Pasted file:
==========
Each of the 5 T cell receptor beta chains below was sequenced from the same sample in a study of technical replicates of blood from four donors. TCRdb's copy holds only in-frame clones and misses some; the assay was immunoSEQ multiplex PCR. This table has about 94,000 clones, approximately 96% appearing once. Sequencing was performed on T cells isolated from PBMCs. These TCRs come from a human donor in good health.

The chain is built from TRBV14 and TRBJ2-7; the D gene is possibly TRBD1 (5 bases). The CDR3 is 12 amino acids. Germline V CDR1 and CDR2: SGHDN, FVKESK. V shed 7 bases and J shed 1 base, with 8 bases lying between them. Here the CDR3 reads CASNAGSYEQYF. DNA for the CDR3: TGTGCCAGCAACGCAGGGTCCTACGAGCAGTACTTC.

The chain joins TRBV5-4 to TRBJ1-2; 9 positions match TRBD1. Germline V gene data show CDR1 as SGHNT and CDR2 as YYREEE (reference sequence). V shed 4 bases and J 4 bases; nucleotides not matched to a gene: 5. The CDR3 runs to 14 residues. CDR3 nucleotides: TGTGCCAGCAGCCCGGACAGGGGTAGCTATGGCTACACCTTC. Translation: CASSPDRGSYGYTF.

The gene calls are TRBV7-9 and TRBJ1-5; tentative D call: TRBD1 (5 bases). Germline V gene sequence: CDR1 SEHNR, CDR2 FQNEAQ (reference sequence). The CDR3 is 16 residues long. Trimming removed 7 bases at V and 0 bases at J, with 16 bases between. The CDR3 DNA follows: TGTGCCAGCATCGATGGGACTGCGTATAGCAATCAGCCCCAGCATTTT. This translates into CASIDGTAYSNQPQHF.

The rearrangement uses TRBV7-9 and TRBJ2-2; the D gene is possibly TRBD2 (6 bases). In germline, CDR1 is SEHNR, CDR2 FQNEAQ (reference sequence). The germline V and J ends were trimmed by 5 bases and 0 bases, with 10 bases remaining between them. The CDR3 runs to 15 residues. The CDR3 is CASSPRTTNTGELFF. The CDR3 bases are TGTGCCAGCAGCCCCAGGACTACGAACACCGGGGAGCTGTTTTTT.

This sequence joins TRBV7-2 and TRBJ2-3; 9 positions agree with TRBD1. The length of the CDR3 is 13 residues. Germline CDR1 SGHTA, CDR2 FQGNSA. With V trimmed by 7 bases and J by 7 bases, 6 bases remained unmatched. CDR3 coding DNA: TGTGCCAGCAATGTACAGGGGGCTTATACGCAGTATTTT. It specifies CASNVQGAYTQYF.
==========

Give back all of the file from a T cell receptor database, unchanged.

Each of the 5 T cell receptor beta chains below was sequenced from the same sample in a study of technical replicates of blood from four donors. TCRdb's copy holds only in-frame clones and misses some; the assay was immunoSEQ multiplex PCR. This table has about 94,000 clones, approximately 96% appearing once. Sequencing was performed on T cells isolated from PBMCs. These TCRs come from a human donor in good health.

The chain is built from TRBV14 and TRBJ2-7; the D gene is possibly TRBD1 (5 bases). The CDR3 is 12 amino acids. Germline V CDR1 and CDR2: SGHDN, FVKESK. V shed 7 bases and J shed 1 base, with 8 bases lying between them. Here the CDR3 reads CASNAGSYEQYF. DNA for the CDR3: TGTGCCAGCAACGCAGGGTCCTACGAGCAGTACTTC.

The chain joins TRBV5-4 to TRBJ1-2; 9 positions match TRBD1. Germline V gene data show CDR1 as SGHNT and CDR2 as YYREEE (reference sequence). V shed 4 bases and J 4 bases; nucleotides not matched to a gene: 5. The CDR3 runs to 14 residues. CDR3 nucleotides: TGTGCCAGCAGCCCGGACAGGGGTAGCTATGGCTACACCTTC. Translation: CASSPDRGSYGYTF.

The gene calls are TRBV7-9 and TRBJ1-5; tentative D call: TRBD1 (5 bases). Germline V gene sequence: CDR1 SEHNR, CDR2 FQNEAQ (reference sequence). The CDR3 is 16 residues long. Trimming removed 7 bases at V and 0 bases at J, with 16 bases between. The CDR3 DNA follows: TGTGCCAGCATCGATGGGACTGCGTATAGCAATCAGCCCCAGCATTTT. This translates into CASIDGTAYSNQPQHF.

The rearrangement uses TRBV7-9 and TRBJ2-2; the D gene is possibly TRBD2 (6 bases). In germline, CDR1 is SEHNR, CDR2 FQNEAQ (reference sequence). The germline V and J ends were trimmed by 5 bases and 0 bases, with 10 bases remaining between them. The CDR3 runs to 15 residues. The CDR3 is CASSPRTTNTGELFF. The CDR3 bases are TGTGCCAGCAGCCCCAGGACTACGAACACCGGGGAGCTGTTTTTT.

This sequence joins TRBV7-2 and TRBJ2-3; 9 positions agree with TRBD1. The length of the CDR3 is 13 residues. Germline CDR1 SGHTA, CDR2 FQGNSA. With V trimmed by 7 bases and J by 7 bases, 6 bases remained unmatched. CDR3 coding DNA: TGTGCCAGCAATGTACAGGGGGCTTATACGCAGTATTTT. It specifies CASNVQGAYTQYF.